The Twelve Steps in Everyday Living: Part Five
This step, the AA equivalent of the Catholic Sacrament of Reconciliation, is important because it is not enough to acknowledge missteps to yourself, it is essential to vocalize them aloud to another human being.
I think I may be an anomaly, but I could not wait for this step. Once I got through the inventory, I needed to run it by someone to make sure I had done it right (and yes, I do recognize that validation is a critical issue for me). I didn’t love admitting all my most shameful secrets to another, but having established a relationship with my sponsor, knowing that I could trust her implicitly, and, most important, knowing that she had been where I had been, made the process a lot less stressful.
What I learned from this step, recovery-wise, is that I am not alone. I am not the Worst Person on the Face of the Earth. And although I can’t explain it, there is something to the whole idea of unloading the burden of your secrets… it really did make me feel lighter mentally.
It was at this point in my step work that I became fully convinced of the power of this program. Towards the end of the 3 1/2 hour session with my sponsor, she said to me, “I feel like God keeps putting something in my head.” It would be too complicated to write out the play-by-play, but, long story short, she was able to show me patterns of my addictive behavior that I truly had never seen, I’m still flummoxed by how she put it together. But she was absolutely correct, and that she could point it out to me, simply by my speaking aloud my 4th step inventory, convinced me that the steps work.
Step 5 is a work in progress in everyday life. Having learned that holding it in makes the problem worse, I work very hard to unburden myself at every opportunity. Whether it is admitting my feelings to my husband, confiding in my sponsor, sharing at a meeting, I make sure to verbalize whenever I feel bad about something. And the magic continues… usually, by the time I am finished telling whatever it is that’s on my mind, I really do feel better! I’m actually reading a book right now, The Interestings by Meg Wolitzer, and in it the main character talks about an experiment she did in her psychology class:
…these students she’d never known before, but had perhaps seen on campus, had freely told her about their breakups with their beloved high school boyfriends or girlfriends or the deaths of their mothers or even, once, the diving-accident death of a little brother. But the words they spoke were immaterial; they didn’t know that the only aspect she was studying for the experiment was body language. Jules watched their hands and their head movements, taking notes… They were relieved telling her about their pain, even though it didn’t actually matter how well she listened.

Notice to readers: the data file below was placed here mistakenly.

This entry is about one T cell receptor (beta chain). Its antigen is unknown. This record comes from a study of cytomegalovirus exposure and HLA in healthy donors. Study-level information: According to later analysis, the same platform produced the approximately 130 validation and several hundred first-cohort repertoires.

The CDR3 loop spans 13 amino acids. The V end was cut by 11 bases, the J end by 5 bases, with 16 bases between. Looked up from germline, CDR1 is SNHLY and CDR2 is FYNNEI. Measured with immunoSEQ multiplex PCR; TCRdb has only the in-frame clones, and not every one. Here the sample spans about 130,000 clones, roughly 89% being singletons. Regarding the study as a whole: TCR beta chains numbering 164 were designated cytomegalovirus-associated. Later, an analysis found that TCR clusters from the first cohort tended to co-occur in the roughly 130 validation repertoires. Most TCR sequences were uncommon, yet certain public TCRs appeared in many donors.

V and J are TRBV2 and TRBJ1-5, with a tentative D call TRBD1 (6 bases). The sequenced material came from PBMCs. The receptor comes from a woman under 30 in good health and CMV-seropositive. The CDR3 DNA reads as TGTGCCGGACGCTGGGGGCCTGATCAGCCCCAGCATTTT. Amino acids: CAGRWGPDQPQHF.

I guess the expression “getting it off your chest” exists for a reason. Only by articulating problems can we really and truly release them. For me, that is the true reward of step 5… voicing your fears, your worries, your resentments, your pain, so that you can let them go. In the past, I had the completely opposite mindset. My thought process was: “this is my shit, why should I burden someone else, that would just make two of us burdened with it?” I have since learned this is absolutely not the case. When I carry the burden of negative thought, and I keep it to myself, it stays with me. I can bury it, or gloss over it, pretend it doesn’t exist… but it is still with me. And it will rear its ugly head over and over again, unless I do something about it. The action I need to take is so simple, so basic, it almost seems too good to be true: I need to talk about it. By exposing it to the light of day, I take away its power.
My regular Friday meeting’s topic was Step 5; my husband read an insightful work-related article about honesty being the best policy, and the section of the book I read right before sitting down to write this post talks about the value of unburdening yourself… that’s a miracle!
Posted on May 10, 2013, in Twelve Steps in Everyday Living and tagged Addiction, Alcoholic Anonymous, Alcoholics Anonymous, Friday, God, Higher Power, Human, Meg Wolitzer, Recovery, Sobriety, Substance Abuse, Support group, Twelve-Step Program. Bookmark the permalink. 3 Comments.